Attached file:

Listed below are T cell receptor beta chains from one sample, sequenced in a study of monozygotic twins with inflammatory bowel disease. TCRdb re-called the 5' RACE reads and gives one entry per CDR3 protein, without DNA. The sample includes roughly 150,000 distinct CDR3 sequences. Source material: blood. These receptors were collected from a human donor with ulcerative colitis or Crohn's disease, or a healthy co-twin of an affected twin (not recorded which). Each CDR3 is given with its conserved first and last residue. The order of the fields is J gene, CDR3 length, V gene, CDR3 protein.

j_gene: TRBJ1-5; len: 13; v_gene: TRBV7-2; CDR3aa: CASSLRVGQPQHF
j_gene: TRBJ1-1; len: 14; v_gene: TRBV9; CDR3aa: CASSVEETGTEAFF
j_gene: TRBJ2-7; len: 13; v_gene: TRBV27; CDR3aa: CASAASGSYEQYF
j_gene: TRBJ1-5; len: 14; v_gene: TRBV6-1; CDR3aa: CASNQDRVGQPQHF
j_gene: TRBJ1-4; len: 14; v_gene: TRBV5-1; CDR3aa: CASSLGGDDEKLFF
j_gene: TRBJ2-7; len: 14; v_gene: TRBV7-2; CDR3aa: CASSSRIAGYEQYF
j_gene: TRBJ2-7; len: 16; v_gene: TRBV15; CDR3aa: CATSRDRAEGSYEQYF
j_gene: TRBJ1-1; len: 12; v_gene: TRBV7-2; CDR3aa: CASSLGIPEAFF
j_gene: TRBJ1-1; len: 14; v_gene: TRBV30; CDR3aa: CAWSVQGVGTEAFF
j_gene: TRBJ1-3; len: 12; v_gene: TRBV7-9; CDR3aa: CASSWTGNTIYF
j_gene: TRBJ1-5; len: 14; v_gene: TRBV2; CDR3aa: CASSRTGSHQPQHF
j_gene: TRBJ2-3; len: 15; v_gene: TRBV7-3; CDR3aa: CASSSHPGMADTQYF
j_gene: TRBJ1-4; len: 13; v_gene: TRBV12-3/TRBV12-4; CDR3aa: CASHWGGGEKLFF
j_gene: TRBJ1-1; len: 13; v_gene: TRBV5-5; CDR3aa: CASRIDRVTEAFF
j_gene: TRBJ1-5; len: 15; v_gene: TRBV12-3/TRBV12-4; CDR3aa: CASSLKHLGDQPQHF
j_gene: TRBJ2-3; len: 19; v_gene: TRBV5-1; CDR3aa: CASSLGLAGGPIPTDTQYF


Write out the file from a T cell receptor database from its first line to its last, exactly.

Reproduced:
Listed below are T cell receptor beta chains from one sample, sequenced in a study of monozygotic twins with inflammatory bowel disease. TCRdb re-called the 5' RACE reads and gives one entry per CDR3 protein, without DNA. The sample includes roughly 150,000 distinct CDR3 sequences. Source material: blood. These receptors were collected from a human donor with ulcerative colitis or Crohn's disease, or a healthy co-twin of an affected twin (not recorded which). Each CDR3 is given with its conserved first and last residue. The order of the fields is J gene, CDR3 length, V gene, CDR3 protein.

j_gene: TRBJ1-5; len: 13; v_gene: TRBV7-2; CDR3aa: CASSLRVGQPQHF
j_gene: TRBJ1-1; len: 14; v_gene: TRBV9; CDR3aa: CASSVEETGTEAFF
j_gene: TRBJ2-7; len: 13; v_gene: TRBV27; CDR3aa: CASAASGSYEQYF
j_gene: TRBJ1-5; len: 14; v_gene: TRBV6-1; CDR3aa: CASNQDRVGQPQHF
j_gene: TRBJ1-4; len: 14; v_gene: TRBV5-1; CDR3aa: CASSLGGDDEKLFF
j_gene: TRBJ2-7; len: 14; v_gene: TRBV7-2; CDR3aa: CASSSRIAGYEQYF
j_gene: TRBJ2-7; len: 16; v_gene: TRBV15; CDR3aa: CATSRDRAEGSYEQYF
j_gene: TRBJ1-1; len: 12; v_gene: TRBV7-2; CDR3aa: CASSLGIPEAFF
j_gene: TRBJ1-1; len: 14; v_gene: TRBV30; CDR3aa: CAWSVQGVGTEAFF
j_gene: TRBJ1-3; len: 12; v_gene: TRBV7-9; CDR3aa: CASSWTGNTIYF
j_gene: TRBJ1-5; len: 14; v_gene: TRBV2; CDR3aa: CASSRTGSHQPQHF
j_gene: TRBJ2-3; len: 15; v_gene: TRBV7-3; CDR3aa: CASSSHPGMADTQYF
j_gene: TRBJ1-4; len: 13; v_gene: TRBV12-3/TRBV12-4; CDR3aa: CASHWGGGEKLFF
j_gene: TRBJ1-1; len: 13; v_gene: TRBV5-5; CDR3aa: CASRIDRVTEAFF
j_gene: TRBJ1-5; len: 15; v_gene: TRBV12-3/TRBV12-4; CDR3aa: CASSLKHLGDQPQHF
j_gene: TRBJ2-3; len: 19; v_gene: TRBV5-1; CDR3aa: CASSLGLAGGPIPTDTQYF